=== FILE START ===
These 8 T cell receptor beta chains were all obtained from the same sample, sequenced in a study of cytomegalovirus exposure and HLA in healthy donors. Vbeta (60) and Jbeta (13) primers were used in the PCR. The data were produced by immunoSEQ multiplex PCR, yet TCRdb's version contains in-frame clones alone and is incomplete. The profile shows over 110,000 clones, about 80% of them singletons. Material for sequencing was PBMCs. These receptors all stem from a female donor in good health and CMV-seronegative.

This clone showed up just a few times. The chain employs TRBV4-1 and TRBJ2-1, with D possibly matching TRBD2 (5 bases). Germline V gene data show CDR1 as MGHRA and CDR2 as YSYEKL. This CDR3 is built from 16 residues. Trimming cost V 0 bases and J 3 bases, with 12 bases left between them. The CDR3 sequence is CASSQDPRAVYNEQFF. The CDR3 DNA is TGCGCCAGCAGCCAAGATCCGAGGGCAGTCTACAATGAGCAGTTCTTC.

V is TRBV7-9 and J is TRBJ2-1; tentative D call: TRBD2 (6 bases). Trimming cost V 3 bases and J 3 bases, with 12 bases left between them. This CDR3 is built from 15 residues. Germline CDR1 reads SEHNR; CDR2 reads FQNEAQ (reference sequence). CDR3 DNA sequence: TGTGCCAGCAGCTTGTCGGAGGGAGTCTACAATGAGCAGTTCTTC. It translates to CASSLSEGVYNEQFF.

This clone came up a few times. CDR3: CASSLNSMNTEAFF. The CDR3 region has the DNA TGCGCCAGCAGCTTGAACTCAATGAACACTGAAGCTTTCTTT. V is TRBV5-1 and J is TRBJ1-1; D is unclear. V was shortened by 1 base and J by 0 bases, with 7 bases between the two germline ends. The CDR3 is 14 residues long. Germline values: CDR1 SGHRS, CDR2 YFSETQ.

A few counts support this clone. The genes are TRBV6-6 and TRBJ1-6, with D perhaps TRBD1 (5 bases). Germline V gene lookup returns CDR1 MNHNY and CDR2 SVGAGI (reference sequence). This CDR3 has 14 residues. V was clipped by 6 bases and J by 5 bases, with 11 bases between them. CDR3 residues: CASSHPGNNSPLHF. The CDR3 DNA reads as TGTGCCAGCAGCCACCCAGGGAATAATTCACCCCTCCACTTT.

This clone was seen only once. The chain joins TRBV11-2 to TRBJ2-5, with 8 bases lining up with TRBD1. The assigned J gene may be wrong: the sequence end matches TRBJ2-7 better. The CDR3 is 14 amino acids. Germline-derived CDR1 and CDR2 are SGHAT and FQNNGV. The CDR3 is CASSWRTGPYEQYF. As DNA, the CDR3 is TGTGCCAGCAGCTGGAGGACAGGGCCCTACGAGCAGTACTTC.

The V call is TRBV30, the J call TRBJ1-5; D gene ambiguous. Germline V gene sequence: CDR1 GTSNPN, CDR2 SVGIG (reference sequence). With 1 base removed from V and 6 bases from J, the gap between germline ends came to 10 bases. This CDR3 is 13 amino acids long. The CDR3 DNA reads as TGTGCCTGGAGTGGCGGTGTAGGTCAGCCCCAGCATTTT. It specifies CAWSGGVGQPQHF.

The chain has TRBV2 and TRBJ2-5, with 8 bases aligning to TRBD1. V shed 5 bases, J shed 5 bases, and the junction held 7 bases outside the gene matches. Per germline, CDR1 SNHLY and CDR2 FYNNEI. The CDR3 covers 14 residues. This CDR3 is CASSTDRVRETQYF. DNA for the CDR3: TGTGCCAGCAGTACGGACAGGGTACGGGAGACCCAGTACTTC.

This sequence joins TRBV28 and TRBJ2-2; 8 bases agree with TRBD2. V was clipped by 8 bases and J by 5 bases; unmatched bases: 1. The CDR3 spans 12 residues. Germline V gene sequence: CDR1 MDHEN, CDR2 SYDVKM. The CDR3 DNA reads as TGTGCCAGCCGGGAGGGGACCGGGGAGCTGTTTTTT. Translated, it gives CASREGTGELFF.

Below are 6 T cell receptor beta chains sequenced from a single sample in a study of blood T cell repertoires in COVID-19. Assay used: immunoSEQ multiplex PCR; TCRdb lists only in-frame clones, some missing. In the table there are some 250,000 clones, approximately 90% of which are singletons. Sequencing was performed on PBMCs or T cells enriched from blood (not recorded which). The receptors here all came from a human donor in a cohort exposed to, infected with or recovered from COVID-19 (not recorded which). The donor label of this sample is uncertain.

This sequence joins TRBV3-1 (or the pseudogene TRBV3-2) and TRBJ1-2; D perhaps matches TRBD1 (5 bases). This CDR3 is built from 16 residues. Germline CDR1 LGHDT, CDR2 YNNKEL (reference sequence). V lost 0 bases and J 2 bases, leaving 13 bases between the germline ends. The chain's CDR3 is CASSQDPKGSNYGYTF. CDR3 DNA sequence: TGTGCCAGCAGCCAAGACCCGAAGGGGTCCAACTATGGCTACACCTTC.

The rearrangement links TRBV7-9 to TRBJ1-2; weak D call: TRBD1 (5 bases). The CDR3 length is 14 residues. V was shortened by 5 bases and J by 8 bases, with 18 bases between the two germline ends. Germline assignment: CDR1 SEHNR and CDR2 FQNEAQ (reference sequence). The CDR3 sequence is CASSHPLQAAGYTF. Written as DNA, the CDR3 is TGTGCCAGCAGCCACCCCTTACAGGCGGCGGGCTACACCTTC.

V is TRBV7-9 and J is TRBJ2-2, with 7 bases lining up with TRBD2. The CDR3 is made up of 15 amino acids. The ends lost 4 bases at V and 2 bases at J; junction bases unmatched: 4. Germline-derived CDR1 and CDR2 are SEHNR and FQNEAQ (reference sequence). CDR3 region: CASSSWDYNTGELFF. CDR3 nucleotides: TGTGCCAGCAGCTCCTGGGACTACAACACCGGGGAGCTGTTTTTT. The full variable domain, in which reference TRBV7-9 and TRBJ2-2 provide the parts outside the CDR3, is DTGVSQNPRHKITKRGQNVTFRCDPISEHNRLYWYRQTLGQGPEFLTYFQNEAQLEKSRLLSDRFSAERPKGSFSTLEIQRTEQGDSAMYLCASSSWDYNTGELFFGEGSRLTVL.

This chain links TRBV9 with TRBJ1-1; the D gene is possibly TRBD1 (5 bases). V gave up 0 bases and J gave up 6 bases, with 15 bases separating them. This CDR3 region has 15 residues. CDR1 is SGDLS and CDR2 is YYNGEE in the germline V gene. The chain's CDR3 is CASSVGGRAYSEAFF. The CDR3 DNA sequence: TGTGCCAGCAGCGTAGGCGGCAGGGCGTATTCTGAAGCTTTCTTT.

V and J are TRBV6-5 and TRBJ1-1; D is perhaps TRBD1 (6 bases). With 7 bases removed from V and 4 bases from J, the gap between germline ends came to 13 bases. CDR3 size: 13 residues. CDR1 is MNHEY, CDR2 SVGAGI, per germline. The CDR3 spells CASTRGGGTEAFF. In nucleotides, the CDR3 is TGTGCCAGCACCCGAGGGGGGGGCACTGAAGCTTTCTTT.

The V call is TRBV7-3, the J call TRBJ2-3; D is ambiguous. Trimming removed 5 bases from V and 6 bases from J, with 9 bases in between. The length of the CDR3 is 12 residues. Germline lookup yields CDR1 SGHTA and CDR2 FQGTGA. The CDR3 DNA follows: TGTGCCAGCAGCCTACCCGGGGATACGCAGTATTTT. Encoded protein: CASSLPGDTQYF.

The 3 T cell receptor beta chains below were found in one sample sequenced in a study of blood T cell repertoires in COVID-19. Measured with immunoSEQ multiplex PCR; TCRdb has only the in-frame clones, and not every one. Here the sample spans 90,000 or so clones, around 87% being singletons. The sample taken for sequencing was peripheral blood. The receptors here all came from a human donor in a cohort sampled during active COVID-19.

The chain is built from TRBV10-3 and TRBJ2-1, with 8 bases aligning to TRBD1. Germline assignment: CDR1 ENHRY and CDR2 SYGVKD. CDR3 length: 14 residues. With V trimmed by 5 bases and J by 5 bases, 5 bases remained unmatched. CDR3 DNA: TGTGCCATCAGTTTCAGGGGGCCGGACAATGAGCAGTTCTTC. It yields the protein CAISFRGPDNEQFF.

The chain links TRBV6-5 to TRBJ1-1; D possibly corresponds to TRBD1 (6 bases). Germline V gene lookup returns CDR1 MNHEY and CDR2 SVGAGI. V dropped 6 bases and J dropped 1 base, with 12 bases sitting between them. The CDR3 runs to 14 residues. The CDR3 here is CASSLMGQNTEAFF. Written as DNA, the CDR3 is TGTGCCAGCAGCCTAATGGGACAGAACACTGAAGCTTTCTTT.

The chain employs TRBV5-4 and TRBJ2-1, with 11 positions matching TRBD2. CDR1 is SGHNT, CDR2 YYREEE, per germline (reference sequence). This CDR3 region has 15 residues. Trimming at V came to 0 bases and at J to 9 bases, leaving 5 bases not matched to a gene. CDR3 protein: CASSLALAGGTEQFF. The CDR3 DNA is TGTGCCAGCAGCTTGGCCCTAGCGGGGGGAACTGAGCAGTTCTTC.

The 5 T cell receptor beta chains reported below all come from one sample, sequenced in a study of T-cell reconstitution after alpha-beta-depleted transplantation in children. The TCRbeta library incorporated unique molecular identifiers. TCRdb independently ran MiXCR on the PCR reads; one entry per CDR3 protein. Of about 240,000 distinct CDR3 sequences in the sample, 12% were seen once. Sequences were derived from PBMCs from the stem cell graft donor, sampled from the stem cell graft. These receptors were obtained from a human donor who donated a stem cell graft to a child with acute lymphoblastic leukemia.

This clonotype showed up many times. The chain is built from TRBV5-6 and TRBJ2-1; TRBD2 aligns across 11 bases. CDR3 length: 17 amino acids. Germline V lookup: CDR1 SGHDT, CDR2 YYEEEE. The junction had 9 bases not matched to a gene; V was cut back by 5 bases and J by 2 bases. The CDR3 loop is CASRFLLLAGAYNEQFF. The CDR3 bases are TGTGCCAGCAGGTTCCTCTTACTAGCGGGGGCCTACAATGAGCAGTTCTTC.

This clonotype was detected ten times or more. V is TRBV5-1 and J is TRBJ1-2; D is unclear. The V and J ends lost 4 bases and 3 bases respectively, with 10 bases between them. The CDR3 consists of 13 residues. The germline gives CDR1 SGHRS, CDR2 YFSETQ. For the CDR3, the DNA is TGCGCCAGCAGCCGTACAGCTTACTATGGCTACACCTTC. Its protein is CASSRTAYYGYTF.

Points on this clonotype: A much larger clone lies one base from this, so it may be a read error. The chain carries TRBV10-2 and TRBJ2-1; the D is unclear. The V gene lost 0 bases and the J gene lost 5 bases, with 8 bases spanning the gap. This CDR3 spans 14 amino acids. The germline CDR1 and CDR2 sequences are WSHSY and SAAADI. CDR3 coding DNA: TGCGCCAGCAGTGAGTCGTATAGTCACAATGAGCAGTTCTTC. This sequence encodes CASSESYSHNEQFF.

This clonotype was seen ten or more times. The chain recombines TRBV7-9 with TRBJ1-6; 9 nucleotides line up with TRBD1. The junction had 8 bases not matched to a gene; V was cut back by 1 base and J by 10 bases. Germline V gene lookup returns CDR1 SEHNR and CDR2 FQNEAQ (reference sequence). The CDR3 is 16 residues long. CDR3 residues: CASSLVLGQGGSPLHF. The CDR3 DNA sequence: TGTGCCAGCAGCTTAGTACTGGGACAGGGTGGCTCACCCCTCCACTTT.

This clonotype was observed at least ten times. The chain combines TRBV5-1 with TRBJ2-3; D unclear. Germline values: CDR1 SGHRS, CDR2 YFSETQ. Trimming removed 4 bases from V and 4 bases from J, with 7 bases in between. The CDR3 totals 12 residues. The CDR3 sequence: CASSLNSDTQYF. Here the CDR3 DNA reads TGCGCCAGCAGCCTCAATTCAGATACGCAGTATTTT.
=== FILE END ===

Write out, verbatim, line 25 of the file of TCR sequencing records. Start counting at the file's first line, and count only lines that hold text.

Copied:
This clonotype was seen ten or more times. The chain recombines TRBV7-9 with TRBJ1-6; 9 nucleotides line up with TRBD1. The junction had 8 bases not matched to a gene; V was cut back by 1 base and J by 10 bases. Germline V gene lookup returns CDR1 SEHNR and CDR2 FQNEAQ (reference sequence). The CDR3 is 16 residues long. CDR3 residues: CASSLVLGQGGSPLHF. The CDR3 DNA sequence: TGTGCCAGCAGCTTAGTACTGGGACAGGGTGGCTCACCCCTCCACTTT.